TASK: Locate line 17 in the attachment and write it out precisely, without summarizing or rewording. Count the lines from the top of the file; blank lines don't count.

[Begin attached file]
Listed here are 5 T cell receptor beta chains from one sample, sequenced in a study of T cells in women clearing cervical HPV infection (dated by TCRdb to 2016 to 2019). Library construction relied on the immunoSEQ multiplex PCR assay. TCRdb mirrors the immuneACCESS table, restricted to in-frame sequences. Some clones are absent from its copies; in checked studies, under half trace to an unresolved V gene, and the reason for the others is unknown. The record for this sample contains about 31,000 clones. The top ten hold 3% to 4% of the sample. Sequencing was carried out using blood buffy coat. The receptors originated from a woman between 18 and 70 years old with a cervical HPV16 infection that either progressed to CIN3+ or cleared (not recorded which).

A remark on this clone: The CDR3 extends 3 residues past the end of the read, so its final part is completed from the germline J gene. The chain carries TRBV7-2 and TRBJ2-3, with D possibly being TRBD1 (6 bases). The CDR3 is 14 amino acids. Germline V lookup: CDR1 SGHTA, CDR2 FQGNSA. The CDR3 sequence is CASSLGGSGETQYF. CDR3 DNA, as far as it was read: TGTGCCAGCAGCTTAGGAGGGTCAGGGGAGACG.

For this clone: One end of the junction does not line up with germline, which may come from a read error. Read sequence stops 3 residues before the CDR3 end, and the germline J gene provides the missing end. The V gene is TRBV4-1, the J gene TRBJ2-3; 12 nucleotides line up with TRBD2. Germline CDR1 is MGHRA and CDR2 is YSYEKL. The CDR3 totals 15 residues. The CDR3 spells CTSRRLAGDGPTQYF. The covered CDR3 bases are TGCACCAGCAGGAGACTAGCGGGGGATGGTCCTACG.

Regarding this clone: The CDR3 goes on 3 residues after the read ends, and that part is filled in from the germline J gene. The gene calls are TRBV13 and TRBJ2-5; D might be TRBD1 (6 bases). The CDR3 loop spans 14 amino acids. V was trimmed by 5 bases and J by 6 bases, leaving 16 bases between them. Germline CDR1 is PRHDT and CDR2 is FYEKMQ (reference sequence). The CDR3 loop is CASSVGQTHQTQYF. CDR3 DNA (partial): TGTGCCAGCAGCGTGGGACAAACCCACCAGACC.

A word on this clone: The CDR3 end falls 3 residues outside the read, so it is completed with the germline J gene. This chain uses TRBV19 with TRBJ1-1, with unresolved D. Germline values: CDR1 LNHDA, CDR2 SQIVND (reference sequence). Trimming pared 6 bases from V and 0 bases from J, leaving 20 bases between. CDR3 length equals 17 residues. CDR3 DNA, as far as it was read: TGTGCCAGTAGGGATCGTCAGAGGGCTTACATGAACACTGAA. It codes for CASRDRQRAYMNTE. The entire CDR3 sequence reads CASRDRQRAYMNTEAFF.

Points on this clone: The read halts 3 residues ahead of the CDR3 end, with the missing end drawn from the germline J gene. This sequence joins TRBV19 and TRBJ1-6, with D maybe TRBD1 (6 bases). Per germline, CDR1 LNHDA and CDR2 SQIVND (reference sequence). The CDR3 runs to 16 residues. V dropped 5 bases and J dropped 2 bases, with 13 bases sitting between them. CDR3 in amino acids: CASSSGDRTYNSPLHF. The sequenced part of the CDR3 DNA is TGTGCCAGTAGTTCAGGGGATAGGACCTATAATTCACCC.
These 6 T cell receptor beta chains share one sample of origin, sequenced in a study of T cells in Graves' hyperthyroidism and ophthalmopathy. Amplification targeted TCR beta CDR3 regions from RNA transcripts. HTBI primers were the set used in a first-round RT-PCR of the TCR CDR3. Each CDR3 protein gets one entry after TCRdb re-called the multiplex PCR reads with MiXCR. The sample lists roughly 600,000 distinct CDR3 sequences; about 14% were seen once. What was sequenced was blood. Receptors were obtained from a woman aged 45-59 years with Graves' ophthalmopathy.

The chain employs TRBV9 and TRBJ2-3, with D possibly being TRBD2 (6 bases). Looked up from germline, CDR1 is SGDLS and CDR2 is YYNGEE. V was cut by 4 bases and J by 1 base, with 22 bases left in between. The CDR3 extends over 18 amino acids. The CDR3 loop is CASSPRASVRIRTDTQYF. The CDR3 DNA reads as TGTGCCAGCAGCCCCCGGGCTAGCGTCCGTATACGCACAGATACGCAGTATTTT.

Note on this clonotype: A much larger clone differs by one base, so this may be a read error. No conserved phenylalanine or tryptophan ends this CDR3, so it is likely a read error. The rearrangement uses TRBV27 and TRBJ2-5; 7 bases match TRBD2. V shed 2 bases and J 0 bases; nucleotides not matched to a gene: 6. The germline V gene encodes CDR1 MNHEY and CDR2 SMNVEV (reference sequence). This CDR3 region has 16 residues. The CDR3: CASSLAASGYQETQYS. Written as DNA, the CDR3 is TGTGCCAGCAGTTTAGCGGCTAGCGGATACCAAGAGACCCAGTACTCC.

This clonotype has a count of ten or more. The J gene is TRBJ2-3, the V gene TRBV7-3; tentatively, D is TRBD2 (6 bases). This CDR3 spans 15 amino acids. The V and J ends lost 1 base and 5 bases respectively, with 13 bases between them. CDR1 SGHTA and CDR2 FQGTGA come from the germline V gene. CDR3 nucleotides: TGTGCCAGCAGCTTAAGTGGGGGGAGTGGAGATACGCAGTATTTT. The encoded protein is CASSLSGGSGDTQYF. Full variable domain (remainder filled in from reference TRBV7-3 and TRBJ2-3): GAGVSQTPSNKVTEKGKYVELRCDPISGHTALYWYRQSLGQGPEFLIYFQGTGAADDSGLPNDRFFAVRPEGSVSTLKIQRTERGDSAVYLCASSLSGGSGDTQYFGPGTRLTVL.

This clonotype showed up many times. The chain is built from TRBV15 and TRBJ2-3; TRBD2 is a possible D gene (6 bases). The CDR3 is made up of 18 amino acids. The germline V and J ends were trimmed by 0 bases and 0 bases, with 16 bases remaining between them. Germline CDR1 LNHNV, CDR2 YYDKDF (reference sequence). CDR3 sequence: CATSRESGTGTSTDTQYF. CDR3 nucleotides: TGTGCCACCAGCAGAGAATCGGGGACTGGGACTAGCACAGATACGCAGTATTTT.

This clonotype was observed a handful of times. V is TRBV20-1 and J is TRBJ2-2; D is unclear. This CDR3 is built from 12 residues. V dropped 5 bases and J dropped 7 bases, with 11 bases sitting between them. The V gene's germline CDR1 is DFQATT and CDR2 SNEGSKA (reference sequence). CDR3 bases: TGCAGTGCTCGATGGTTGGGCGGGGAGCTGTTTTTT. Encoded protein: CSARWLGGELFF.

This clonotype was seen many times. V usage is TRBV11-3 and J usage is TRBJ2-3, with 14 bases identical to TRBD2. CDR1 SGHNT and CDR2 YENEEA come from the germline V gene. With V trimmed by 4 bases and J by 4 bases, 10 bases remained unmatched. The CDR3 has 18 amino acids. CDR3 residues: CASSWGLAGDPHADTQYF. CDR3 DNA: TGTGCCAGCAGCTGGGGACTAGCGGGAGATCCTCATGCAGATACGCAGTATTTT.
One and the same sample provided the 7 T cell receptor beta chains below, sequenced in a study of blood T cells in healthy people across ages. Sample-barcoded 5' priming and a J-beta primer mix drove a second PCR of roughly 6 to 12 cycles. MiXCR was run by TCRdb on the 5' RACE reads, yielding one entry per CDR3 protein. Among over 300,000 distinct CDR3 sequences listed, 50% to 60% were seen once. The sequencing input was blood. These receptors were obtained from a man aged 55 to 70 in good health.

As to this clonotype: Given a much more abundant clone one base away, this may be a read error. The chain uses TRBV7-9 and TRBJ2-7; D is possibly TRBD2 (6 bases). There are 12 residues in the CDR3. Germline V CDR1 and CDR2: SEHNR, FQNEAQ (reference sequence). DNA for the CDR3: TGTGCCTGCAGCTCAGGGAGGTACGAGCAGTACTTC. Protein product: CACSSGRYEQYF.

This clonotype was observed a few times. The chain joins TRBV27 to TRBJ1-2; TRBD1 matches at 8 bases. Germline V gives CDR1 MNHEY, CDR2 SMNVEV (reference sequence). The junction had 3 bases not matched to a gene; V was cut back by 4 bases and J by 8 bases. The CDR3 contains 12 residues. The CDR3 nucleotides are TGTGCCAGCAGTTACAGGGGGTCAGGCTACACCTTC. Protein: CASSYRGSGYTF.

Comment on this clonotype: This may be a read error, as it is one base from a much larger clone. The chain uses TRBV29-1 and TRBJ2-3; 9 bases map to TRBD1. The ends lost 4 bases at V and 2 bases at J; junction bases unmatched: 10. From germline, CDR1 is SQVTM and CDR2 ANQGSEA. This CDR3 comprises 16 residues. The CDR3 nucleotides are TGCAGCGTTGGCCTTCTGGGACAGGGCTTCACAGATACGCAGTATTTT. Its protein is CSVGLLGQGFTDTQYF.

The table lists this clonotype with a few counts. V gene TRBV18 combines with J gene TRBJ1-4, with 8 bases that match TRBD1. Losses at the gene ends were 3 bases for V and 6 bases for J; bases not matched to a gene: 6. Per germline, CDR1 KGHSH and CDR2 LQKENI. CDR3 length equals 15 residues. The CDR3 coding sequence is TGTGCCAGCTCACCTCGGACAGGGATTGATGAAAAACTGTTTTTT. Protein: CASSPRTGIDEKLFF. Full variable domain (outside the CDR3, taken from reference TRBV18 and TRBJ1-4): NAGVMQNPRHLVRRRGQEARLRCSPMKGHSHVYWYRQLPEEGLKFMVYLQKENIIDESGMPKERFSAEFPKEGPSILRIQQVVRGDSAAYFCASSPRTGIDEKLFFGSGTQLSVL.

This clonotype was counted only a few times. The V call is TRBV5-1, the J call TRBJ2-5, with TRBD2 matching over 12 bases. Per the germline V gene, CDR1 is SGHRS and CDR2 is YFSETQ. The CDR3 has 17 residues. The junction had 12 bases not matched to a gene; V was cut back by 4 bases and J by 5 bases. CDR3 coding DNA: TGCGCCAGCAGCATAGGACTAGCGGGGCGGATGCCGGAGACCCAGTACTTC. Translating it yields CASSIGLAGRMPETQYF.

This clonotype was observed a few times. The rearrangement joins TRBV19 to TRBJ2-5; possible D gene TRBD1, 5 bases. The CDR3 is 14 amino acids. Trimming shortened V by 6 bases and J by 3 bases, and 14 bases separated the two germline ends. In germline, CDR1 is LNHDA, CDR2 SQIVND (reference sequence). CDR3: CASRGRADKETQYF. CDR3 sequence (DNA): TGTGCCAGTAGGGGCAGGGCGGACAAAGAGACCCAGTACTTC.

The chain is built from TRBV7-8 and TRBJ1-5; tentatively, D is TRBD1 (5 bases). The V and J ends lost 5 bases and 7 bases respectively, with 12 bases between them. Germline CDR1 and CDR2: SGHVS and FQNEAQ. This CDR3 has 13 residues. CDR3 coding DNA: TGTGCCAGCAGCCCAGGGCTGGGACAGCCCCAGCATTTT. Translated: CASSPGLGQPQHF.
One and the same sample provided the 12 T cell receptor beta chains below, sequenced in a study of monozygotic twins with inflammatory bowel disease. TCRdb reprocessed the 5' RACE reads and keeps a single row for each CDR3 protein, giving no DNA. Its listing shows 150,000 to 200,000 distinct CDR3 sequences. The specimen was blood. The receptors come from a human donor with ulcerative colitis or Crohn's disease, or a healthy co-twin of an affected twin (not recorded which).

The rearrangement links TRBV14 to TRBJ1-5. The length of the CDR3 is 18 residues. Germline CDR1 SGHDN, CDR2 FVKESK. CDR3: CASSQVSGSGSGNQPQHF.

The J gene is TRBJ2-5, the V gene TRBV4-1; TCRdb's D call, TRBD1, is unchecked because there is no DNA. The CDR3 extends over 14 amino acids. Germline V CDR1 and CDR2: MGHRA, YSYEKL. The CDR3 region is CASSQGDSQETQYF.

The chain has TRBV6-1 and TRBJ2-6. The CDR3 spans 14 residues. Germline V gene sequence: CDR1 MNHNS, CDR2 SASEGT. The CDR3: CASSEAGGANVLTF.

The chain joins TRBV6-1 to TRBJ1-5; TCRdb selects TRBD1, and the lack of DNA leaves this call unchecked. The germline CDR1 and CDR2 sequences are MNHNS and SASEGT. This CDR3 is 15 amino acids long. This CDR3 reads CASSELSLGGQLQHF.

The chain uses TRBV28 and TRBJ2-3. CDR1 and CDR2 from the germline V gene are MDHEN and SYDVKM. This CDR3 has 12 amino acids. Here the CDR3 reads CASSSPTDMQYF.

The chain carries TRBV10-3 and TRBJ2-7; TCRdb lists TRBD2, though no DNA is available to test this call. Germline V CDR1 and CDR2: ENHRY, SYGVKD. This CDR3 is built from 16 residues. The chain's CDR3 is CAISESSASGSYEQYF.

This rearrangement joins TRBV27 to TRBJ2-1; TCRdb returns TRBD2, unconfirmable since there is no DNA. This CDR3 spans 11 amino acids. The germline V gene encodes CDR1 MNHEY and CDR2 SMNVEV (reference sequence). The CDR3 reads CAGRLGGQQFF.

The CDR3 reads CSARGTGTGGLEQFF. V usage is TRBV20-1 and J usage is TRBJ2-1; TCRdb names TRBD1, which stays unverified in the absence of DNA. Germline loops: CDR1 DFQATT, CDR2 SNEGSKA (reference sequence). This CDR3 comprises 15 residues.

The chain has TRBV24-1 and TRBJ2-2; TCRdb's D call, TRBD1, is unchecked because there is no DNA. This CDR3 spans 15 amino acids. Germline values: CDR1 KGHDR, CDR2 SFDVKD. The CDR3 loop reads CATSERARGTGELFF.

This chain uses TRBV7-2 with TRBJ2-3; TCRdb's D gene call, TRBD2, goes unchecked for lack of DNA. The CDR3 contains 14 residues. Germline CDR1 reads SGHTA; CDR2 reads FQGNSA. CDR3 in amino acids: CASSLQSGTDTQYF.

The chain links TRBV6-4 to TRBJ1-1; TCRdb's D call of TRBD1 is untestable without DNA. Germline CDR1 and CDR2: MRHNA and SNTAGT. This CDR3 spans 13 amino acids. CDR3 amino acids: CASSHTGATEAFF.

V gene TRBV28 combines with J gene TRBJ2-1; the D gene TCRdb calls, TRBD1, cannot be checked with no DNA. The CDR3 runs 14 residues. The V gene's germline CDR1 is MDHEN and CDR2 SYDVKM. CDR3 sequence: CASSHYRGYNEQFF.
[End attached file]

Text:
Comment on this clonotype: This may be a read error, as it is one base from a much larger clone. The chain uses TRBV29-1 and TRBJ2-3; 9 bases map to TRBD1. The ends lost 4 bases at V and 2 bases at J; junction bases unmatched: 10. From germline, CDR1 is SQVTM and CDR2 ANQGSEA. This CDR3 comprises 16 residues. The CDR3 nucleotides are TGCAGCGTTGGCCTTCTGGGACAGGGCTTCACAGATACGCAGTATTTT. Its protein is CSVGLLGQGFTDTQYF.